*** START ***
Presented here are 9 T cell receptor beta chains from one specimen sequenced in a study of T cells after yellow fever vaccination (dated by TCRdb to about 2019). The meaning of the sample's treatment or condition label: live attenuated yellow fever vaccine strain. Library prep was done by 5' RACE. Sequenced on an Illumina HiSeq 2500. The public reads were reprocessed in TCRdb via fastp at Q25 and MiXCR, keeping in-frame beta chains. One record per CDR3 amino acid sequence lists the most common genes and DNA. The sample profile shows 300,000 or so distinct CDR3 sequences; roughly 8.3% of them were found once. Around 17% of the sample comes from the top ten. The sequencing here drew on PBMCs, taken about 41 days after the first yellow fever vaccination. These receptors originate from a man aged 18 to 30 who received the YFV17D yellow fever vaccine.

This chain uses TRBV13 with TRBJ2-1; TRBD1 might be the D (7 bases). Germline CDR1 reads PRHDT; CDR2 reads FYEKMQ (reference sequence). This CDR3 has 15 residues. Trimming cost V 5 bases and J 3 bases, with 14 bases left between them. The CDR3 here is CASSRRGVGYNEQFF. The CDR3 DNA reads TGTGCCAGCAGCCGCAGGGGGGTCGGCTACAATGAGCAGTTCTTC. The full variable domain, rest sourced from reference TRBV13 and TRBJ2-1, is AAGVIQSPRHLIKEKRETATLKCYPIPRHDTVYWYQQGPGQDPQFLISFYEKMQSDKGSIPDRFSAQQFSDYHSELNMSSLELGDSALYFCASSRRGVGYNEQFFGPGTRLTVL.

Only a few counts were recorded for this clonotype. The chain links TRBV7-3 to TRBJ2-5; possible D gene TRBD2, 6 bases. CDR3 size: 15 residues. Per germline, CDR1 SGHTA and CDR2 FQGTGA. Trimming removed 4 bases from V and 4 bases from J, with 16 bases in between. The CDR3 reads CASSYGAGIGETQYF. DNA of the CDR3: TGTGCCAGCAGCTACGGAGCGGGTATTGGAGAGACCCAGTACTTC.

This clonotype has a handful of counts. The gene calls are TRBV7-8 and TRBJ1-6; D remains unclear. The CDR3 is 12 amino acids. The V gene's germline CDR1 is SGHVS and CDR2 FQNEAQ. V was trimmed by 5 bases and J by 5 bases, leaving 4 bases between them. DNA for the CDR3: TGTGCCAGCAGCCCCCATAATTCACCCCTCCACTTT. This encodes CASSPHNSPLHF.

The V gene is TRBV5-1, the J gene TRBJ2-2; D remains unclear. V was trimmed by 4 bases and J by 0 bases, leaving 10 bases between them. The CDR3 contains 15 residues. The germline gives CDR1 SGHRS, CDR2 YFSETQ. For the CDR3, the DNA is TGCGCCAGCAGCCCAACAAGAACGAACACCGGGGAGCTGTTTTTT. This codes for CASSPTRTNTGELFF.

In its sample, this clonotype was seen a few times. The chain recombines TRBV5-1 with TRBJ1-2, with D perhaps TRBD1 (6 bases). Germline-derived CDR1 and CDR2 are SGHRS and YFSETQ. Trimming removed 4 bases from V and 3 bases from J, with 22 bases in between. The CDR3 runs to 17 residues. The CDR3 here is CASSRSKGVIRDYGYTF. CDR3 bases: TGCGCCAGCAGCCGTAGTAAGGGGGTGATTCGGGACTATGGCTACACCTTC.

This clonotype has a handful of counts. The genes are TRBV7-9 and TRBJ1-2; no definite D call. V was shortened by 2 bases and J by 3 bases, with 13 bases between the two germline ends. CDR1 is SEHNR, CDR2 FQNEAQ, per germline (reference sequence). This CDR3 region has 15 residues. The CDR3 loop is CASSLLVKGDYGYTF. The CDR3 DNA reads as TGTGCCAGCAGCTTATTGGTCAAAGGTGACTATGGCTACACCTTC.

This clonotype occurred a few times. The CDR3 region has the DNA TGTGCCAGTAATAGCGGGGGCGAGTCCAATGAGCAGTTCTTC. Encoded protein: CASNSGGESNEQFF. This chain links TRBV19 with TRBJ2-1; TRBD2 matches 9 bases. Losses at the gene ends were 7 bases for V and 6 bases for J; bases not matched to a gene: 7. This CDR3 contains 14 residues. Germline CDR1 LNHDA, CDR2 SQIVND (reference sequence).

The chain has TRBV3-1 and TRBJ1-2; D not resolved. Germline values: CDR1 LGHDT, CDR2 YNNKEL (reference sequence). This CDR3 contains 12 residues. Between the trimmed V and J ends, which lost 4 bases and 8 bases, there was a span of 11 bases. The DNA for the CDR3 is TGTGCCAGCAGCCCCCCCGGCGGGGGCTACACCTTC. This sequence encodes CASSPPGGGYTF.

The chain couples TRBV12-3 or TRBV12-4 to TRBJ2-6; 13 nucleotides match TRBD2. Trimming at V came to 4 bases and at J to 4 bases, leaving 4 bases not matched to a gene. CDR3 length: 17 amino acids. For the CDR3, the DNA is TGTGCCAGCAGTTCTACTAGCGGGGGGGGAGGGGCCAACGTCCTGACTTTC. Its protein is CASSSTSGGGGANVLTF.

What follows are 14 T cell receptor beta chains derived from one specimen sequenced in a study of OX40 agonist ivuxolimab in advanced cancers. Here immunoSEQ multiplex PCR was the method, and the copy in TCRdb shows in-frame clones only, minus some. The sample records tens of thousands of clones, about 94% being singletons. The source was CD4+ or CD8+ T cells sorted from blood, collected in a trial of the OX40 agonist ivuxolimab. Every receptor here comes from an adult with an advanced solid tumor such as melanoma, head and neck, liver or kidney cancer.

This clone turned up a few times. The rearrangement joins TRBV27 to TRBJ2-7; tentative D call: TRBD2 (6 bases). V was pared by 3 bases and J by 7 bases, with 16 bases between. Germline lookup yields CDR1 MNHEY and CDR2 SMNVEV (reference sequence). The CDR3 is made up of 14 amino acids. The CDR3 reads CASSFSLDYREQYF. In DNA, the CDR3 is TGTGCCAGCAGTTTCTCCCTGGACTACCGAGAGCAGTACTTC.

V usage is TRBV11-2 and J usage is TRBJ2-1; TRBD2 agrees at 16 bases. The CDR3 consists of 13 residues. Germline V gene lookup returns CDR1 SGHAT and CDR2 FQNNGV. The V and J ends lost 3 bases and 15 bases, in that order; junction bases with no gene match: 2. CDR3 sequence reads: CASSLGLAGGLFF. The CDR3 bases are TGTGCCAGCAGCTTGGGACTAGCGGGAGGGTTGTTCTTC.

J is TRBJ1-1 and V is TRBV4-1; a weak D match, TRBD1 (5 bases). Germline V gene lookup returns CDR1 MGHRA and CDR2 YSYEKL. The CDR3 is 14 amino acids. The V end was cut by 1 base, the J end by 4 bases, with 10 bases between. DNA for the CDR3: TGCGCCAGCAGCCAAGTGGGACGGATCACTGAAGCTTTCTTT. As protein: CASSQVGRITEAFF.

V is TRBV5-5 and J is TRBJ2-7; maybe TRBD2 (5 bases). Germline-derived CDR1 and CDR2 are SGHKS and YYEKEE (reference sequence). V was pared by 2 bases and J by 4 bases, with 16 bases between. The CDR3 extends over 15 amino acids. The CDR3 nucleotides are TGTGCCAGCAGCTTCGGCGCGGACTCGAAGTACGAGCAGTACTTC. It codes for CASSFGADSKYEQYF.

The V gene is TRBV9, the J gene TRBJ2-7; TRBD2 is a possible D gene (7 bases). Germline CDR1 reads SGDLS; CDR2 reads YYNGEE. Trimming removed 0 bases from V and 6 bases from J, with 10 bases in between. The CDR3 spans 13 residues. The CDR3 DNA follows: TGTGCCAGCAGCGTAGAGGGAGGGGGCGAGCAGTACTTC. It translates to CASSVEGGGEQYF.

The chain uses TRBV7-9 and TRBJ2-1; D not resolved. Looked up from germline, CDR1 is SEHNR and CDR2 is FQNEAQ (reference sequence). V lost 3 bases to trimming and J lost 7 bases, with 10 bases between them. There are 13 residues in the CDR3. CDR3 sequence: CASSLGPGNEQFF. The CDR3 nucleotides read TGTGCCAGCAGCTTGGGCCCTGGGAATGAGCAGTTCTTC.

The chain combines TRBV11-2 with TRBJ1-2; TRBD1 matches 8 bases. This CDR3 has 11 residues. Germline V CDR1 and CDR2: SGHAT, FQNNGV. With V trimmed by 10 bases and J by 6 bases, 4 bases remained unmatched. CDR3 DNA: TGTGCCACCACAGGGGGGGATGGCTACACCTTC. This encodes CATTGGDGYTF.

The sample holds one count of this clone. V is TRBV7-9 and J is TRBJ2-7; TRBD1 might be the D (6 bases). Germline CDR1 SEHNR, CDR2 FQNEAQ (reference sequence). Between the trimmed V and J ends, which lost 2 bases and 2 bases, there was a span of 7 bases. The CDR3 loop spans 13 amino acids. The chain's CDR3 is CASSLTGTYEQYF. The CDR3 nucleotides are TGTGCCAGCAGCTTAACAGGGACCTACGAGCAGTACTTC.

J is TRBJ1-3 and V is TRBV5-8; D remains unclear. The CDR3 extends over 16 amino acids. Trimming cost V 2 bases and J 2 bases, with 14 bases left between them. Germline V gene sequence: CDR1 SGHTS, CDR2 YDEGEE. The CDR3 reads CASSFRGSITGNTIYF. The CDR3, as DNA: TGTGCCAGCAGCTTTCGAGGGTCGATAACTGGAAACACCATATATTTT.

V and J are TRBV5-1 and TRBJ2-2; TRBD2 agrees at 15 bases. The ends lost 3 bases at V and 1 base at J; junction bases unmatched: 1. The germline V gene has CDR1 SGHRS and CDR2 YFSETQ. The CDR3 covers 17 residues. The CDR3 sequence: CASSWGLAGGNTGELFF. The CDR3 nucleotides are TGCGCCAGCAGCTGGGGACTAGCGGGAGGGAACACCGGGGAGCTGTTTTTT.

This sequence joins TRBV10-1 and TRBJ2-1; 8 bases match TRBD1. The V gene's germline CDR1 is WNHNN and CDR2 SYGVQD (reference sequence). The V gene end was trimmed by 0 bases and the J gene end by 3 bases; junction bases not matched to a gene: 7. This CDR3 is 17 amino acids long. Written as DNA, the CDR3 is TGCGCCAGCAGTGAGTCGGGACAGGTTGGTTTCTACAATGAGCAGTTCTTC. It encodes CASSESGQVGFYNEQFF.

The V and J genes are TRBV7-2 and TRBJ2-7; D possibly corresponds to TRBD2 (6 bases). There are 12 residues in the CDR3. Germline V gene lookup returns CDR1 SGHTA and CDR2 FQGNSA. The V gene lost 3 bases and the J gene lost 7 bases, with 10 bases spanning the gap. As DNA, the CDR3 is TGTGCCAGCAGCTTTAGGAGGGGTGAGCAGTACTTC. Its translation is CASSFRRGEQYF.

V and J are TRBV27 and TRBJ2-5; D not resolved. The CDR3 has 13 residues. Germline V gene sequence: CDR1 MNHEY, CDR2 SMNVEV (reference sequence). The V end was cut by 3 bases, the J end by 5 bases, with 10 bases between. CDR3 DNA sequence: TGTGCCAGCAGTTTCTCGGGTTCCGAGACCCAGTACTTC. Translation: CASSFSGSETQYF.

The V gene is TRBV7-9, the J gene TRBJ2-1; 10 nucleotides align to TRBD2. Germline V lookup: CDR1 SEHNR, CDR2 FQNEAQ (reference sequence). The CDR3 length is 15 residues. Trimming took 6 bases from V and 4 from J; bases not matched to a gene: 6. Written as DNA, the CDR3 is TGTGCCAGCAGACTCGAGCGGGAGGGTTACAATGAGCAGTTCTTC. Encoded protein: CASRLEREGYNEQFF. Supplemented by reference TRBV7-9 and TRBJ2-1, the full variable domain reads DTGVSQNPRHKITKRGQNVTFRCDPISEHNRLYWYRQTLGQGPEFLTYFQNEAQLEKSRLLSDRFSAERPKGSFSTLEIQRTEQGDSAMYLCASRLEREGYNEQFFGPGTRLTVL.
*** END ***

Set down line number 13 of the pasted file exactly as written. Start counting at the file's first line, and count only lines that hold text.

V usage is TRBV11-2 and J usage is TRBJ2-1; TRBD2 agrees at 16 bases. The CDR3 consists of 13 residues. Germline V gene lookup returns CDR1 SGHAT and CDR2 FQNNGV. The V and J ends lost 3 bases and 15 bases, in that order; junction bases with no gene match: 2. CDR3 sequence reads: CASSLGLAGGLFF. The CDR3 bases are TGTGCCAGCAGCTTGGGACTAGCGGGAGGGTTGTTCTTC.